Providers still see roughly the same mix of facility types, with commercial office buildings being the most common, at nearly a quarter of the total. Higher education dropped off by a few percentage points, whereas central utility plants gained a few.

The private sector still provides the largest percentage of Cx work, accounting for 39%—the same as 2012—but is another example of a jump from 2011 (33%) to 2012, only to level out this year. All other sectors in the survey stayed the same, with the exception of federal, non-military jobs, which decreased from 11% to 8%, a trend also noted in the comments of many respondents’ who indicated a general decrease in government work.

HVAC, domestic hot water, and lighting/lighting controls remain the most frequently commissioned systems. This comes as no surprise since those are the three systems currently required at minimum to meet the LEED commissioning prerequisite.

Other building systems commissioned showed the same or a slight decrease in frequency, including building envelope, from 15% in 2012 to 12% this year. And while respondent comments didn’t explain this dip, they didn’t seem all that phased by it either, anticipating a growth nonetheless in building envelope commissioning.

One decrease of note was the number of Cx providers who partner with other firms to commission various systems outside the scope of their firm’s expertise. While that number had jumped substantially in 2012 to 71% from 55% in 2011, it plunged this year, with only 47% of respondents subcontracting to other firms. Whether this is a trend or a short-term strategy by Cx firms to bring more types of services in-house to combat the impediments of a still recovering economy, only time will tell. This is another area to keep an eye on in 2014.

Energy management services

Energy management work continues to be incorporated in Cx firms’ suite of services. The number of firms that provide these services, separate from traditional commissioning, dropped slightly from 80% last year to 75% in 2013. However, this simply could be due to the fact that, as some respondents mentioned, their firms are now combining energy-related work with commissioning. In other words, perhaps less of a distinction is being made as energy management services become more and more common. (ACG’s energy management initiative, in fact, is built in significant part on the idea that comprehensive energy management services are best delivered within a commissioning-based framework.)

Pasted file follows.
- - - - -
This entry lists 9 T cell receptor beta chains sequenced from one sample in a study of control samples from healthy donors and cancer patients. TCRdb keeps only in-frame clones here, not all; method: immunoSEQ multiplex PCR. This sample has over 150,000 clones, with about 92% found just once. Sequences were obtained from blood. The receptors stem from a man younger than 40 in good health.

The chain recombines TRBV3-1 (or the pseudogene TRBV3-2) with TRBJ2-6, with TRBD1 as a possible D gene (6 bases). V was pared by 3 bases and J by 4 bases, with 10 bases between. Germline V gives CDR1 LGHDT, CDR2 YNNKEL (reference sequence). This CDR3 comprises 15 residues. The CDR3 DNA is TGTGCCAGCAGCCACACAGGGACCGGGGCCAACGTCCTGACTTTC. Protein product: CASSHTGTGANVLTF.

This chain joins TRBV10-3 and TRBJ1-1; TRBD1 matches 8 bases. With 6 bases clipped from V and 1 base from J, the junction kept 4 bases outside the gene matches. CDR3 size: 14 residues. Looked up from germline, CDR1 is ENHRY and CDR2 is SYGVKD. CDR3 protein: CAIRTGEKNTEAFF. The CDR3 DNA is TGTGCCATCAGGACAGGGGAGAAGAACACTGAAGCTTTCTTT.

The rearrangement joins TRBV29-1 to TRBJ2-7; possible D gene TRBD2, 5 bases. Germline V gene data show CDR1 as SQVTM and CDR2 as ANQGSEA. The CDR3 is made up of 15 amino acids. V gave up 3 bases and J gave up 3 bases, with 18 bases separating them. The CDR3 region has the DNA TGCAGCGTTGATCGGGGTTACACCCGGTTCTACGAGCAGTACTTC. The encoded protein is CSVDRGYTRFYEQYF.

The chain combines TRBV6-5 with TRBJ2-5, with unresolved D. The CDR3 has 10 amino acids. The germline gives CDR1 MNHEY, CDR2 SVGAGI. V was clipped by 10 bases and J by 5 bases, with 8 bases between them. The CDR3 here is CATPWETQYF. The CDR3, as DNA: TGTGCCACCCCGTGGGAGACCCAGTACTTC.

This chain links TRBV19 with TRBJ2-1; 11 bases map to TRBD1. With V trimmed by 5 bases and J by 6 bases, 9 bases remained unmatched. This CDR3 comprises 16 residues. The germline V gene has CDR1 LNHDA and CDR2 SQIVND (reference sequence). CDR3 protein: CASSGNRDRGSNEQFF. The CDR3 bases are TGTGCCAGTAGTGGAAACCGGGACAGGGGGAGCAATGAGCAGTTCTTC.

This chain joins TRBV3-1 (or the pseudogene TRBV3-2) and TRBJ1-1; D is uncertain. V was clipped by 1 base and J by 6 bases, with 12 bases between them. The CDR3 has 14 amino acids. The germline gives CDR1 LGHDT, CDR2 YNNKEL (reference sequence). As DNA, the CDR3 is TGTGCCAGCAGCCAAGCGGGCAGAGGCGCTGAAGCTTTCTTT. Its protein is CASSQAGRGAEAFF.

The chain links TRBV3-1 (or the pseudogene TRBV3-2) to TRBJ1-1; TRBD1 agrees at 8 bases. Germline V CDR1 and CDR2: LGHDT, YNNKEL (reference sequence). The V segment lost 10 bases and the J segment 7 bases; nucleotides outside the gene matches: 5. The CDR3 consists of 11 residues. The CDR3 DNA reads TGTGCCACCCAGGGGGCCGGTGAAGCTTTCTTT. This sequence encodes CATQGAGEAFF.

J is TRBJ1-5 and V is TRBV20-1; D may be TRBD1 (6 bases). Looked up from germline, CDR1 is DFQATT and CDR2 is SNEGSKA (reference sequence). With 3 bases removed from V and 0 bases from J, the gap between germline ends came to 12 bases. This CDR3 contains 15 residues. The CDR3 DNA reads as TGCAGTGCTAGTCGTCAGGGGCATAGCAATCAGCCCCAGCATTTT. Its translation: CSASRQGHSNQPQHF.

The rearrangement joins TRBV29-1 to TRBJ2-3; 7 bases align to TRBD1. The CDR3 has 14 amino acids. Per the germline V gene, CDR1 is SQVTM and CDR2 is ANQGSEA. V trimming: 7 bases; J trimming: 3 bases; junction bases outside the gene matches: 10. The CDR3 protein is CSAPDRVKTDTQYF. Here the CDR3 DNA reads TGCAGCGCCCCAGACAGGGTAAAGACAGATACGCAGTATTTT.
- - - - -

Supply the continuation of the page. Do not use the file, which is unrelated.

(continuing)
Moreover, more companies reported that they performed more types of energy management services. For example, energy audits, energy savings calculations, energy modeling, and measurement and verification all saw increases from last year.

There was good news among respondents concerning how often their firm was involved in implementing recommended energy conservation measures. Those who were involved 20% of the time or less dropped from 72% to 61%, while those who saw their firm’s involvement roughly half of the time increased by 10%, from 12% to 22%. And even though only 5% of firms were involved in implementing recommended measures 65% to 100% of the time, that number represented a slight increase from 2012.

In general, of the respondents who addressed whether energy management work would increase in 2014, a little over half thought it would. Most of the other half predicted it would remain the same, and only a small percentage (5%) thought they would see a decrease in energy-related work.